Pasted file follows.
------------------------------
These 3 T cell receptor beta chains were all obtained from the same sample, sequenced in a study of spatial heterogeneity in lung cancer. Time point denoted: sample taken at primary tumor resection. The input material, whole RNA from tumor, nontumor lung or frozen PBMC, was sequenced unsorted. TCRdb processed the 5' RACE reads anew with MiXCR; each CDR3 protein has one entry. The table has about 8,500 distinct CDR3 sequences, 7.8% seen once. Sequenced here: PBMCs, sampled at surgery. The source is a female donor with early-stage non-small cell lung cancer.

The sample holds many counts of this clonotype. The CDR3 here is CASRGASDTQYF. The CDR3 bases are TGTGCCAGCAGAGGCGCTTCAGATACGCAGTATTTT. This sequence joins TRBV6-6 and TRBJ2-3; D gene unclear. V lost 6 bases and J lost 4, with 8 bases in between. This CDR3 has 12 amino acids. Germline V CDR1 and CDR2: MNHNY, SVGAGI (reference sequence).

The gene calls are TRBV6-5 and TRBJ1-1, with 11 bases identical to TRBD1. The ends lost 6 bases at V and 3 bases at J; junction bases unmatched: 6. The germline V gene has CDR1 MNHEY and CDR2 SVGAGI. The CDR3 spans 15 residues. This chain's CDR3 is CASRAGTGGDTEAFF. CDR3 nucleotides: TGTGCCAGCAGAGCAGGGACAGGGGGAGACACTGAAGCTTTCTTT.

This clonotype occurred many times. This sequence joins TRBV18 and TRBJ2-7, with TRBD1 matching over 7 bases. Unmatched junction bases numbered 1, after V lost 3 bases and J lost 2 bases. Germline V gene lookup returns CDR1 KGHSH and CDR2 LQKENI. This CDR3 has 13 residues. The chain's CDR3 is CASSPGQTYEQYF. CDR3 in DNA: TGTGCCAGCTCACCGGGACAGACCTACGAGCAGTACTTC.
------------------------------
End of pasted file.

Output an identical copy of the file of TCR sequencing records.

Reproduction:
These 3 T cell receptor beta chains were all obtained from the same sample, sequenced in a study of spatial heterogeneity in lung cancer. Time point denoted: sample taken at primary tumor resection. The input material, whole RNA from tumor, nontumor lung or frozen PBMC, was sequenced unsorted. TCRdb processed the 5' RACE reads anew with MiXCR; each CDR3 protein has one entry. The table has about 8,500 distinct CDR3 sequences, 7.8% seen once. Sequenced here: PBMCs, sampled at surgery. The source is a female donor with early-stage non-small cell lung cancer.

The sample holds many counts of this clonotype. The CDR3 here is CASRGASDTQYF. The CDR3 bases are TGTGCCAGCAGAGGCGCTTCAGATACGCAGTATTTT. This sequence joins TRBV6-6 and TRBJ2-3; D gene unclear. V lost 6 bases and J lost 4, with 8 bases in between. This CDR3 has 12 amino acids. Germline V CDR1 and CDR2: MNHNY, SVGAGI (reference sequence).

The gene calls are TRBV6-5 and TRBJ1-1, with 11 bases identical to TRBD1. The ends lost 6 bases at V and 3 bases at J; junction bases unmatched: 6. The germline V gene has CDR1 MNHEY and CDR2 SVGAGI. The CDR3 spans 15 residues. This chain's CDR3 is CASRAGTGGDTEAFF. CDR3 nucleotides: TGTGCCAGCAGAGCAGGGACAGGGGGAGACACTGAAGCTTTCTTT.

This clonotype occurred many times. This sequence joins TRBV18 and TRBJ2-7, with TRBD1 matching over 7 bases. Unmatched junction bases numbered 1, after V lost 3 bases and J lost 2 bases. Germline V gene lookup returns CDR1 KGHSH and CDR2 LQKENI. This CDR3 has 13 residues. The chain's CDR3 is CASSPGQTYEQYF. CDR3 in DNA: TGTGCCAGCTCACCGGGACAGACCTACGAGCAGTACTTC.